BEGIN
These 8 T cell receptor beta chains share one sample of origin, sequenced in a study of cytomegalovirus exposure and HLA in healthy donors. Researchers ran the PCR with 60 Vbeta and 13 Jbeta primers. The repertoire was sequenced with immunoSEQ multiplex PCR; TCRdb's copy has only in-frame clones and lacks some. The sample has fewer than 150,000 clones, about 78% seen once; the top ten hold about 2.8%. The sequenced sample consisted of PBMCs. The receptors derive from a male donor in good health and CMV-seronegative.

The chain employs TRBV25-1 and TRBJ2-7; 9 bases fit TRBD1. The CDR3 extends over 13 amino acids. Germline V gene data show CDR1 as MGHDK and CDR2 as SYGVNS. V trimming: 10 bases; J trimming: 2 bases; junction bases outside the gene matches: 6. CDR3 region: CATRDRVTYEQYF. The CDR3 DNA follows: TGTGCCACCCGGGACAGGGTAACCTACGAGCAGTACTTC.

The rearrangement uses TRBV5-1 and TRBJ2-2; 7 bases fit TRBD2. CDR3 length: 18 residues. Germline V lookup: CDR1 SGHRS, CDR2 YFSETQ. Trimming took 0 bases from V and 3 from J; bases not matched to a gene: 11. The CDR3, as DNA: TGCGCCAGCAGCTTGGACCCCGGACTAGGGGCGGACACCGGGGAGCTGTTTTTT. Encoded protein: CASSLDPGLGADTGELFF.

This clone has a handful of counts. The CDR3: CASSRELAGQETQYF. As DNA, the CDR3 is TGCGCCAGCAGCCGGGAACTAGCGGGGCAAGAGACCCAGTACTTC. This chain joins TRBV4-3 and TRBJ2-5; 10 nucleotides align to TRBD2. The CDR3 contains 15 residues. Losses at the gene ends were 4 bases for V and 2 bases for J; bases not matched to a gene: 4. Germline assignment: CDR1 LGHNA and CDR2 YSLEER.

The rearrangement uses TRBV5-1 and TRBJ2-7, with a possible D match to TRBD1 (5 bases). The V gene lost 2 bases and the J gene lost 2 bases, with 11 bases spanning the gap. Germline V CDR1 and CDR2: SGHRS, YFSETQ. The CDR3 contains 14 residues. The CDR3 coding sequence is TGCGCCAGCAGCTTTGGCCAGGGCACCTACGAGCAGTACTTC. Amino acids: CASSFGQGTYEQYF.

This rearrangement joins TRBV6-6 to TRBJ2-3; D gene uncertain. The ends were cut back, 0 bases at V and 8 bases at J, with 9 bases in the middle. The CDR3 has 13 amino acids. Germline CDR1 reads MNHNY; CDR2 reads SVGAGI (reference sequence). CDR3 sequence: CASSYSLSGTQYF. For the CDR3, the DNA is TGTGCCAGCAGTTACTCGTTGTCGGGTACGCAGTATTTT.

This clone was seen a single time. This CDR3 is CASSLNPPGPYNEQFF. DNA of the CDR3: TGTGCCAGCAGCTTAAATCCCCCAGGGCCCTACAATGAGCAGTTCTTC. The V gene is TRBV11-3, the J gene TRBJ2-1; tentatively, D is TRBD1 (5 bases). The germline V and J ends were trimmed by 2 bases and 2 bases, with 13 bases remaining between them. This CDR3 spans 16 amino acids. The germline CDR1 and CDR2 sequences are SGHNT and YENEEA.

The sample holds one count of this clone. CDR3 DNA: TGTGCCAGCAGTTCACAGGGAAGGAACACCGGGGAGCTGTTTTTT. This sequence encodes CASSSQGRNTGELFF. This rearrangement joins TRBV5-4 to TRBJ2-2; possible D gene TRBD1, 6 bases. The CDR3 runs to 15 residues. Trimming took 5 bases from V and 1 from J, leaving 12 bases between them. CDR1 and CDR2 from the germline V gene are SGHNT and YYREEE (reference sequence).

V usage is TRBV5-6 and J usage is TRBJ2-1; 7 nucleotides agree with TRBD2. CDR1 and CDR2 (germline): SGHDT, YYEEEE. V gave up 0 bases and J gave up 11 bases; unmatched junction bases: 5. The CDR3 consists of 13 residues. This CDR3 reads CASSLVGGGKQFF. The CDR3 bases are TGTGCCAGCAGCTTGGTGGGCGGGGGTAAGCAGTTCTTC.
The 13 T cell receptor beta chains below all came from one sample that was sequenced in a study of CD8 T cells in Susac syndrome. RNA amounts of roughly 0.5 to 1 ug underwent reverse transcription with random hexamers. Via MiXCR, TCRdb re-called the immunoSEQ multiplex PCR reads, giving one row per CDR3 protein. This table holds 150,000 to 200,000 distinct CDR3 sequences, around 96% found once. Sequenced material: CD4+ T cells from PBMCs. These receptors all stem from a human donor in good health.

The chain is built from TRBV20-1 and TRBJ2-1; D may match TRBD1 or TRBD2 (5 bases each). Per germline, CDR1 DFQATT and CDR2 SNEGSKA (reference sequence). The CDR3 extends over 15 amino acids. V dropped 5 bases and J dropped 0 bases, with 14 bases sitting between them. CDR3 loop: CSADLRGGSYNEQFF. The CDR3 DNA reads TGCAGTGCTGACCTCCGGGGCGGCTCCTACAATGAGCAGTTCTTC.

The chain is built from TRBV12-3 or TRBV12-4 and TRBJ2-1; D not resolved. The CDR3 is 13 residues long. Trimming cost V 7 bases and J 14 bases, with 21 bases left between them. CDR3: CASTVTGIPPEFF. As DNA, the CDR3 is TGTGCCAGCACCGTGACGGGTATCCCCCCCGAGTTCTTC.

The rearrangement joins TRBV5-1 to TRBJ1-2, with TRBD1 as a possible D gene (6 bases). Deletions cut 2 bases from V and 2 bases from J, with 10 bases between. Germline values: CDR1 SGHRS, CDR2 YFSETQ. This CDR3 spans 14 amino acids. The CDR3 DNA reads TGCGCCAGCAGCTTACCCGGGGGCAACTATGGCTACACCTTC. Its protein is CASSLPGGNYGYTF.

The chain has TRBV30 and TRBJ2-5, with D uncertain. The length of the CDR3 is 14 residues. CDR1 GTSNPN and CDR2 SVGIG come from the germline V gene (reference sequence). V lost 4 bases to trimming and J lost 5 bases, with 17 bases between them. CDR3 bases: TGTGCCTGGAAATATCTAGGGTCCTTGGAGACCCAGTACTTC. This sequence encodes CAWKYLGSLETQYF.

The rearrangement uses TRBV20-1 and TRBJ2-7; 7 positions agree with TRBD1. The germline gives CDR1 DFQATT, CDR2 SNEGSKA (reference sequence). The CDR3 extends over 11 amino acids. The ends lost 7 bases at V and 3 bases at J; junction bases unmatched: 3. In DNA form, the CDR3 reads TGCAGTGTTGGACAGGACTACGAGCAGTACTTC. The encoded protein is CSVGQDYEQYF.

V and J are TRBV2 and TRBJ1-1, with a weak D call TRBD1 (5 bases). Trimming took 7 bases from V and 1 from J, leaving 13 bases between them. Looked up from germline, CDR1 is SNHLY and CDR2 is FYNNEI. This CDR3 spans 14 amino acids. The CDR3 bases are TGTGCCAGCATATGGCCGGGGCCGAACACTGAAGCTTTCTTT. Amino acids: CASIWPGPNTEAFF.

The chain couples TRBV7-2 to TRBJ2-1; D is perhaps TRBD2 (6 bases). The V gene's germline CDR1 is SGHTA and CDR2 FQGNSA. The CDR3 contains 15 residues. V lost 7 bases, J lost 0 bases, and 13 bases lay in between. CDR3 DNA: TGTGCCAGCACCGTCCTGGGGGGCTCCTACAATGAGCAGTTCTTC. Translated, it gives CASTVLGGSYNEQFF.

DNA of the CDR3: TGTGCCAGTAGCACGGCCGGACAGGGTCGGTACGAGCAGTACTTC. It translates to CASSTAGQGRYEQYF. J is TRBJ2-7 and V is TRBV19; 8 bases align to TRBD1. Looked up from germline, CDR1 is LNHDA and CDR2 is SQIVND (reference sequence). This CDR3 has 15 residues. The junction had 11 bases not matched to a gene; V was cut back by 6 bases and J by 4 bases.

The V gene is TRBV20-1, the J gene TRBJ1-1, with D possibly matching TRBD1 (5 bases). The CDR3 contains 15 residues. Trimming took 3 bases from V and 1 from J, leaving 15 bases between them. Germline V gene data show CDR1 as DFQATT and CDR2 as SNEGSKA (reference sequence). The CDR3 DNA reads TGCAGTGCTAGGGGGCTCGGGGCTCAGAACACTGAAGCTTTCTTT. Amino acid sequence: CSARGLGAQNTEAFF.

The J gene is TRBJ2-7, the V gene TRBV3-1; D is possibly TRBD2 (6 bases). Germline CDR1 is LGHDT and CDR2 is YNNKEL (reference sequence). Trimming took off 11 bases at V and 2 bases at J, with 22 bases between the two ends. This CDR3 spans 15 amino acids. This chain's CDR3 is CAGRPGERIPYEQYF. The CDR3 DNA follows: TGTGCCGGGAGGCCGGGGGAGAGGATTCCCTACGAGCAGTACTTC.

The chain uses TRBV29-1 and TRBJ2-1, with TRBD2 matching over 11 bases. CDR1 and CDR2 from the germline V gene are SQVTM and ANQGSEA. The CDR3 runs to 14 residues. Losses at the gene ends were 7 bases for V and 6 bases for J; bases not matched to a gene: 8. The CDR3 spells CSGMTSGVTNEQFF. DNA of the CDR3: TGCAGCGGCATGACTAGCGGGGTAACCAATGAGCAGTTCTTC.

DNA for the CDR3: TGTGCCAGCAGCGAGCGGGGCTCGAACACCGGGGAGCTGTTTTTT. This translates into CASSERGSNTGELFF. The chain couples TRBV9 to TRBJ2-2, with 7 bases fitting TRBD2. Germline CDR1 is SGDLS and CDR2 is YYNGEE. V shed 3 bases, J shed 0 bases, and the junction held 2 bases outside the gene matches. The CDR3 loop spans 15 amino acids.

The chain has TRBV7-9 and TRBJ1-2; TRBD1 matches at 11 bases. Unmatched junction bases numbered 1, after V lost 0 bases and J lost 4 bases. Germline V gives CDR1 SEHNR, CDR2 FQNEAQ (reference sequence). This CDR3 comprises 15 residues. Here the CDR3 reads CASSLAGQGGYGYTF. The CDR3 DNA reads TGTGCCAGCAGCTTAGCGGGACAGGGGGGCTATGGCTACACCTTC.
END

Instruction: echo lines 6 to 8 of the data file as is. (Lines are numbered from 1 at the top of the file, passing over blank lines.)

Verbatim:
This rearrangement joins TRBV6-6 to TRBJ2-3; D gene uncertain. The ends were cut back, 0 bases at V and 8 bases at J, with 9 bases in the middle. The CDR3 has 13 amino acids. Germline CDR1 reads MNHNY; CDR2 reads SVGAGI (reference sequence). CDR3 sequence: CASSYSLSGTQYF. For the CDR3, the DNA is TGTGCCAGCAGTTACTCGTTGTCGGGTACGCAGTATTTT.

This clone was seen a single time. This CDR3 is CASSLNPPGPYNEQFF. DNA of the CDR3: TGTGCCAGCAGCTTAAATCCCCCAGGGCCCTACAATGAGCAGTTCTTC. The V gene is TRBV11-3, the J gene TRBJ2-1; tentatively, D is TRBD1 (5 bases). The germline V and J ends were trimmed by 2 bases and 2 bases, with 13 bases remaining between them. This CDR3 spans 16 amino acids. The germline CDR1 and CDR2 sequences are SGHNT and YENEEA.

The sample holds one count of this clone. CDR3 DNA: TGTGCCAGCAGTTCACAGGGAAGGAACACCGGGGAGCTGTTTTTT. This sequence encodes CASSSQGRNTGELFF. This rearrangement joins TRBV5-4 to TRBJ2-2; possible D gene TRBD1, 6 bases. The CDR3 runs to 15 residues. Trimming took 5 bases from V and 1 from J, leaving 12 bases between them. CDR1 and CDR2 from the germline V gene are SGHNT and YYREEE (reference sequence).